Who needs strong and stable?

‘Strong’ is one of those words that can have many meanings. It can of course be a good thing, especially when we’re talking about physical capabilities. The strength to endure, to survive, to continue – that can be good too. Although in some circumstances, if strength isn’t tempered with wisdom, it can become pigheaded stupidity. All too often I’m seeing the media use ‘strong’ to mean uncompromising, unwilling to negotiate, dictatorial, domineering. These are not the qualities of a great leader, these are the qualities of a tyrant.

Strong can mean strong enough to hear the counterargument and to take onboard the flaws in your plan. When we’re talking about strength, we need to consider the difference between brittle, hard strength and a softer, more flexible strength. That which can bend a bit does not break so easily, and not breaking is certainly a form of strength.

Strong can become a way of saying unmoveable. It can be a cover for stasis, for a lack of ideas and an absence of innovation. If strong just stands there being big and solid, it may not be able to grow, adapt and change in ways that are necessary for the circumstances. Flexible and adapting can turn out to be a lot more enduring than merely ‘strong’.

Like strength, stability can also imply immobility and lack of the means to bend and transform when necessary. Balanced can be a good thing, but balance isn’t always what’s needed. Stability can all too easily stay still when all around it is moving in chaos, but it may miss the sudden leap of progress, becoming stuck and irrelevant.

I’ve seen others point out on social media that there are connotations in ‘strong and stable’ that have a lot to say about how we value the weak, the vulnerable, the unstable. The Tory government so keen on the strong and stable line, has been increasing the risk of death for those among us who are not strong, and not so stable. To pinpoint these two ways of being as the best virtues is a bit sinister when viewed that way. It’s also a very narrow way of being. Soundbites are not good models for existence. Strength needs to know when to yield, when to allow humbleness and vulnerability into the mix. Stability needs to know when to get out of its rut and make serious changes.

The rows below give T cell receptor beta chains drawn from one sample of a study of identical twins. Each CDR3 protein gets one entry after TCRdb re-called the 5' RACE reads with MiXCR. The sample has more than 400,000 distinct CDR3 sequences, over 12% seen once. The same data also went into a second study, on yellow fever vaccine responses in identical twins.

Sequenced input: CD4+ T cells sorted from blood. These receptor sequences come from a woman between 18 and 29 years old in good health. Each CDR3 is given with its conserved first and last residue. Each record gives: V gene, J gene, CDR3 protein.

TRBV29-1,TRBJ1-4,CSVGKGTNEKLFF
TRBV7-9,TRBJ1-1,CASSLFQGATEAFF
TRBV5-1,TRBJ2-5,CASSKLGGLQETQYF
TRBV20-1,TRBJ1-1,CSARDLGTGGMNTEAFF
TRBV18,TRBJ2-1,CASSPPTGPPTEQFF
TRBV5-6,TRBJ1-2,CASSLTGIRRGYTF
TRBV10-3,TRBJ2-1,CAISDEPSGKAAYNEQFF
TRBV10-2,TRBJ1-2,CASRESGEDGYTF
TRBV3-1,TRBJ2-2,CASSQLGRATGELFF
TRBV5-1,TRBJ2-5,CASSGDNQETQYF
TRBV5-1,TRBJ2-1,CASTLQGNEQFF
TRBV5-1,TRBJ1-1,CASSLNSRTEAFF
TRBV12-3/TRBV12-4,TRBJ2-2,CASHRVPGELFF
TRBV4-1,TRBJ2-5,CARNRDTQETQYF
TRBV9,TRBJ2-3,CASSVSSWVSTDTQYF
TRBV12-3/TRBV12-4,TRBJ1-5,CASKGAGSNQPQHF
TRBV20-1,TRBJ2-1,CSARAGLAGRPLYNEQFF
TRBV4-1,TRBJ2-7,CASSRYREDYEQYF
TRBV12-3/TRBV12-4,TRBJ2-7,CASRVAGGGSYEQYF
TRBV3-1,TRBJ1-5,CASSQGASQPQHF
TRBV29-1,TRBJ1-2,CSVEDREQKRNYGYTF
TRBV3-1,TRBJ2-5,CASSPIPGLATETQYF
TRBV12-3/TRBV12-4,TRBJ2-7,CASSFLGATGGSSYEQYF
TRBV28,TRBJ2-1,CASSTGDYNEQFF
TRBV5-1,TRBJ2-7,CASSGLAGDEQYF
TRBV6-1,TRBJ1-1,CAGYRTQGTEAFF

We live in changing, uncertain times. I for one am not looking for strong and stable leaders. I’m looking for wise, flexible, innovative leaders who won’t be afraid to change direction in face of new evidence or circumstance. I’m looking for people with more than hollow soundbites to offer, and people who are willing to dig deep and think hard about what might be needed from them.

About Nimue Brown

Druid, author, dreamer, folk enthusiast, parent, polyamourous animist, ant-fash, anti-capitalist, bisexual steampunk. Drinker of coffee, maker of puddings. Exploring life as a Pagan, seeking good and meaningful ways to be, struggling with mental health issues and worried about many things. View all posts by Nimue Brown

8 responses to “Who needs strong and stable?

  • Aurora J Stone

    Well stated, Nimue. Strong and stable sounds like steel girdering, not meant to give. And in the current climate we need more flexibility not less.

  • Robin

    thats right ‘strong and stable’ just sounds like ‘rigid and hollow’ (like Monster May’s mug) it is quite clear that her party are holding the country further and further back, domineering and stifling the life that is trying to get through, that’s the only strong and stable part. Now this suffocation is all on the surface in public view, most of all in the way they have relentlessly sought to destroy their main fear of opposition in Corbyn with lies. Once more this is an example of May’s ‘strong and stable’ as ‘will attack any alternative political reality in sight without considering that this is the wind changing direction’

  • Tracy Kruse

    True words on any continent, any time.

  • cassandralathamjones

    “Strong can become a way of saying unmoveable.” I’ll say! TM is hanging on like grim death and will not bow to the inevitable.

  • garycohenblog

    Stable is not the word that comes to my mind when the new secretary of the environment wants to lift the ban of fox hunting, is in favour of the unproven badger cull, raise taxes on renewable energy ( according to the Independent newspaper), is in favour of fracking, which probably means digging in our national parks, and wants to leave the EU environmental laws. Destroying our environment does not create a strong and stable world. Short sighted self focused short term gains. Everything is for profit. It’s like Turkeys voting for Christmas because in the short term they get more food than the other birds.

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